Burger King Twitter account hacked to show McDonald’s superiority [UPDATE]

Feb 18, 2013
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Burger King Twitter account hacked to show McDonald’s superiority [UPDATE]

Hacking into systems and servers to play some harmless pranks isn't anything new, but today Burger King's official Twitter account was breached and the hackers appeared to be die-hard McDonald's fans, because they ended up changing the page's branding to the McDonald's logo and name, and mentioned that Burger King "just got sold to McDonald's because the Whopper flopped."

Burger King's Twitter account, which has almost 90,000 followers, was made to look like McDonald’s own Twitter feed, with a McDonald’s logo and all. The only difference was that the username remained unchanged. Many of the tweets beared the hashtag "#DFNCTSC", which seem to suggest that the hackers behind this comical trick are a part of the Defonic Team Screen Name Club, who are best known for hacking into Paris Hilton's phone.

The hackers continued to tweet for 30 minutes before the account was finally suspended for the time being. Tweets were filled with text, photos, and videos that made fun of Burger King and its employees, including a couple of tweets mentioning employees doing drugs in the bathroom. The rest of the tweets were pretty random and some didn't really make sense.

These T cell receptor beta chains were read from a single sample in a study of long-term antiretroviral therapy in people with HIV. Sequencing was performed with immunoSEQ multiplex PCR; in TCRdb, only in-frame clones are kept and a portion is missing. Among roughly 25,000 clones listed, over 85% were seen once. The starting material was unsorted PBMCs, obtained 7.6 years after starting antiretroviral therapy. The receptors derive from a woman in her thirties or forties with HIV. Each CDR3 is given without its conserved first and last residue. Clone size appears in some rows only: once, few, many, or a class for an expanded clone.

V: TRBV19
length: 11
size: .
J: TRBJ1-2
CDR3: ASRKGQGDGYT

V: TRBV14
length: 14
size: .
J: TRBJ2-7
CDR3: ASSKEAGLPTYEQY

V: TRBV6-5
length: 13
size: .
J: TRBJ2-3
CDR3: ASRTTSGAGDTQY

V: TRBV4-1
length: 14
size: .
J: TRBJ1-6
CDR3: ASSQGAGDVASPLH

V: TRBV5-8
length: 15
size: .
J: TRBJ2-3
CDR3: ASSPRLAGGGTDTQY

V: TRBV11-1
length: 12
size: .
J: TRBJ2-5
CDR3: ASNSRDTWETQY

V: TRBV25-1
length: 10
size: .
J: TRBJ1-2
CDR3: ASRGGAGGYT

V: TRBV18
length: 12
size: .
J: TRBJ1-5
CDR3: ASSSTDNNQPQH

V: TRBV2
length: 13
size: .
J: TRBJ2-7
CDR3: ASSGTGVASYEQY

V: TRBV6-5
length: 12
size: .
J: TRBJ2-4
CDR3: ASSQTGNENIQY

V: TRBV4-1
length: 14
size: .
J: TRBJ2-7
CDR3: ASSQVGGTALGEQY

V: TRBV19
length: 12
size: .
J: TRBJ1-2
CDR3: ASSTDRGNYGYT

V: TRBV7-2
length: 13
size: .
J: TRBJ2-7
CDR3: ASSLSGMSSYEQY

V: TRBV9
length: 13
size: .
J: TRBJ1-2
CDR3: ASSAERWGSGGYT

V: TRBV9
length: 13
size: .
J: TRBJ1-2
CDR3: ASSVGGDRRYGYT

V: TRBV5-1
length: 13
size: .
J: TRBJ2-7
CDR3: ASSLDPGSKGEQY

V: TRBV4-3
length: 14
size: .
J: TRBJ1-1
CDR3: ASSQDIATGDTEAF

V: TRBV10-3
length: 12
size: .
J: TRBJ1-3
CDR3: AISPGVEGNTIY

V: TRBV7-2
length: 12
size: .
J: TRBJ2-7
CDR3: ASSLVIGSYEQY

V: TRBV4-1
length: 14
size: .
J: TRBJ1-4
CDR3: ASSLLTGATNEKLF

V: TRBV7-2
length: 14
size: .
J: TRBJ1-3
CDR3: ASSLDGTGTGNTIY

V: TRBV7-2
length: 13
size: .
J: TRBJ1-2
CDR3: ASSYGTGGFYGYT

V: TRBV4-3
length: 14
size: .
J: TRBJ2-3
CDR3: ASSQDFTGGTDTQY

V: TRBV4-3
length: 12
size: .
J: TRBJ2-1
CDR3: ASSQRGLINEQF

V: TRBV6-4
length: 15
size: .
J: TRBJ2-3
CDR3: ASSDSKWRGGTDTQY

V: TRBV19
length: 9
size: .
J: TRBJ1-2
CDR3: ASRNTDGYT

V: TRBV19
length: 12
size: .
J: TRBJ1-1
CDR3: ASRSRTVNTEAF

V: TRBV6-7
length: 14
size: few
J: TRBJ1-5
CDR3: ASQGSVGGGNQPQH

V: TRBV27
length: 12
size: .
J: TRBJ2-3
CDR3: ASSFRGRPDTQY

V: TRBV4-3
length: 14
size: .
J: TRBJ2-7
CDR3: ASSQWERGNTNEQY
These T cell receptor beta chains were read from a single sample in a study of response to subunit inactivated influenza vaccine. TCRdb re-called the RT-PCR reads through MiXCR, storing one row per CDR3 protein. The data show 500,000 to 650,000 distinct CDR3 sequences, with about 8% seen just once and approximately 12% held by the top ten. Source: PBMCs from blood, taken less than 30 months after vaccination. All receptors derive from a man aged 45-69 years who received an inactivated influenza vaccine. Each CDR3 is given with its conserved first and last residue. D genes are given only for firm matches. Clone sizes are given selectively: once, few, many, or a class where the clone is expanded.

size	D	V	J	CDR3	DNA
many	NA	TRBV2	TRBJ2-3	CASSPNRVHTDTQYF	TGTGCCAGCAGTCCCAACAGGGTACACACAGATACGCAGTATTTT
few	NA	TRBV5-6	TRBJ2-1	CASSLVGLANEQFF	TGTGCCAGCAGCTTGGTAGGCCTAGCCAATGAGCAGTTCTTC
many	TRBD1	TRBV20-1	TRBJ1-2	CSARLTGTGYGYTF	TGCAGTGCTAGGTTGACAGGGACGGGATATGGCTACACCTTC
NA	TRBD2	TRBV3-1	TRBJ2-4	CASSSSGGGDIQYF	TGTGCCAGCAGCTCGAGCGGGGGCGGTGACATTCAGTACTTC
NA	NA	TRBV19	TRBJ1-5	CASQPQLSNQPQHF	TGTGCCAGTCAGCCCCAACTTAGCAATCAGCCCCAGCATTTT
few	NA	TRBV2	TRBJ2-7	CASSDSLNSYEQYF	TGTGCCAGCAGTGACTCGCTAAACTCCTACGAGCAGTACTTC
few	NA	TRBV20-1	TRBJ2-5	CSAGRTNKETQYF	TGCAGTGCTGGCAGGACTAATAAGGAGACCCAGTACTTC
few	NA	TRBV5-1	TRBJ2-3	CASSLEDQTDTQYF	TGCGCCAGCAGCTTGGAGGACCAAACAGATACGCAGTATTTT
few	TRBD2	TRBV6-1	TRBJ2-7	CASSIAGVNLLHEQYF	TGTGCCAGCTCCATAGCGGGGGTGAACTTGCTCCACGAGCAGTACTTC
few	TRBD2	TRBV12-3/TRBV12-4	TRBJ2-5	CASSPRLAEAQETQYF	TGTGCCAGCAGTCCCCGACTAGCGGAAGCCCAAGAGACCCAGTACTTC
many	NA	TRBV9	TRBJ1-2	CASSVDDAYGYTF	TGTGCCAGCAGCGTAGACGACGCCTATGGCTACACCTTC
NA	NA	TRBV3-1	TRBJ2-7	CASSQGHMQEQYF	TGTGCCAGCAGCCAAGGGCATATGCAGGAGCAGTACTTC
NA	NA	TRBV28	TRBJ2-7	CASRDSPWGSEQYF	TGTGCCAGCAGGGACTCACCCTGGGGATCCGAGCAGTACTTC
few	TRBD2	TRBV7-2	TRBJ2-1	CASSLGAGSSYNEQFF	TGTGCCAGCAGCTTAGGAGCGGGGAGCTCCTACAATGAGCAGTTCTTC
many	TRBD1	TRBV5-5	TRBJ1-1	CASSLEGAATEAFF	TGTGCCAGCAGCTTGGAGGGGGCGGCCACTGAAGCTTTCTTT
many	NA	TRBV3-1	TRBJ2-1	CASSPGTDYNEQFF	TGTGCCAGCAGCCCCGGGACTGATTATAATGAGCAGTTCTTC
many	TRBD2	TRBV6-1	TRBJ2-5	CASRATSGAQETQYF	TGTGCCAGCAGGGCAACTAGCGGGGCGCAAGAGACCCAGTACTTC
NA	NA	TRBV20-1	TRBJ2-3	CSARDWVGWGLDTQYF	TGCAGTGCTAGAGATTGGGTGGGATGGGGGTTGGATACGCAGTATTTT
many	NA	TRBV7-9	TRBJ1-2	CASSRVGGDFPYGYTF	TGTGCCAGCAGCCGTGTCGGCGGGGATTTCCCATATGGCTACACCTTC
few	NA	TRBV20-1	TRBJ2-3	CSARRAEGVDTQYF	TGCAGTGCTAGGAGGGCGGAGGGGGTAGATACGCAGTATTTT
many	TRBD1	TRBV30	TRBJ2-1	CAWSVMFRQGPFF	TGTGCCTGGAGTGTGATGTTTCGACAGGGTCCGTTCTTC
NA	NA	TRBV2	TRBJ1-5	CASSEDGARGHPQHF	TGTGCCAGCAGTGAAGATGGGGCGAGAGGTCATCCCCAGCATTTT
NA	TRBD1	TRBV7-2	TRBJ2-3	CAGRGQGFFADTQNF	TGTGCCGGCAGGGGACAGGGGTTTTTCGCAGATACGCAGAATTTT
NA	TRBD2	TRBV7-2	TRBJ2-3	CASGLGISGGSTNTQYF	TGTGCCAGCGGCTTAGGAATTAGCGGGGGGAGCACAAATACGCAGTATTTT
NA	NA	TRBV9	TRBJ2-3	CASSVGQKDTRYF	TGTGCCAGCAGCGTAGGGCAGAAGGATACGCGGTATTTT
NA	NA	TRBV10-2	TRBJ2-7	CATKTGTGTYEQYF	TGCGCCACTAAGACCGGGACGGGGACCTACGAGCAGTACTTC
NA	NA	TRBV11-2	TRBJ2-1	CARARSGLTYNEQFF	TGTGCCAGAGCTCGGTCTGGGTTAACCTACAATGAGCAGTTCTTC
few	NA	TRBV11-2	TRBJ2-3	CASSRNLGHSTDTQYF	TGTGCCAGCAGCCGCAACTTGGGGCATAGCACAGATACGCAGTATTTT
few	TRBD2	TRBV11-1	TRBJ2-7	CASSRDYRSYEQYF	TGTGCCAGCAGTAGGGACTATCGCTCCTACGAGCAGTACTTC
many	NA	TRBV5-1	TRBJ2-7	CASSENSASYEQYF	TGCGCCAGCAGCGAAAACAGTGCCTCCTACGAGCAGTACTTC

Twitter has recently been a huge target for hackers, with over 250,000 passwords leaked from a hacker who broke into the service's servers. This also isn't the first time that verified accounts, and popular Twitter users have been targeted. Major League Baseball was recently hacked, as well as the New York Yankees account, which made fun of Derek Jeter.

UPDATE: We've received some stats about the hacking from Unmetric regarding the Twitter account. The number of followers that the account gained jumped from 83,000 to 110,000 within 60 minutes, and the hackers sent a total of 55 tweets before the account was eventually suspended, 33 of which were either replies or retweets. McDonald's also chimed in on the Burger King hack, assuring users that they had nothing to do with the fiasco.

[via ABC News]


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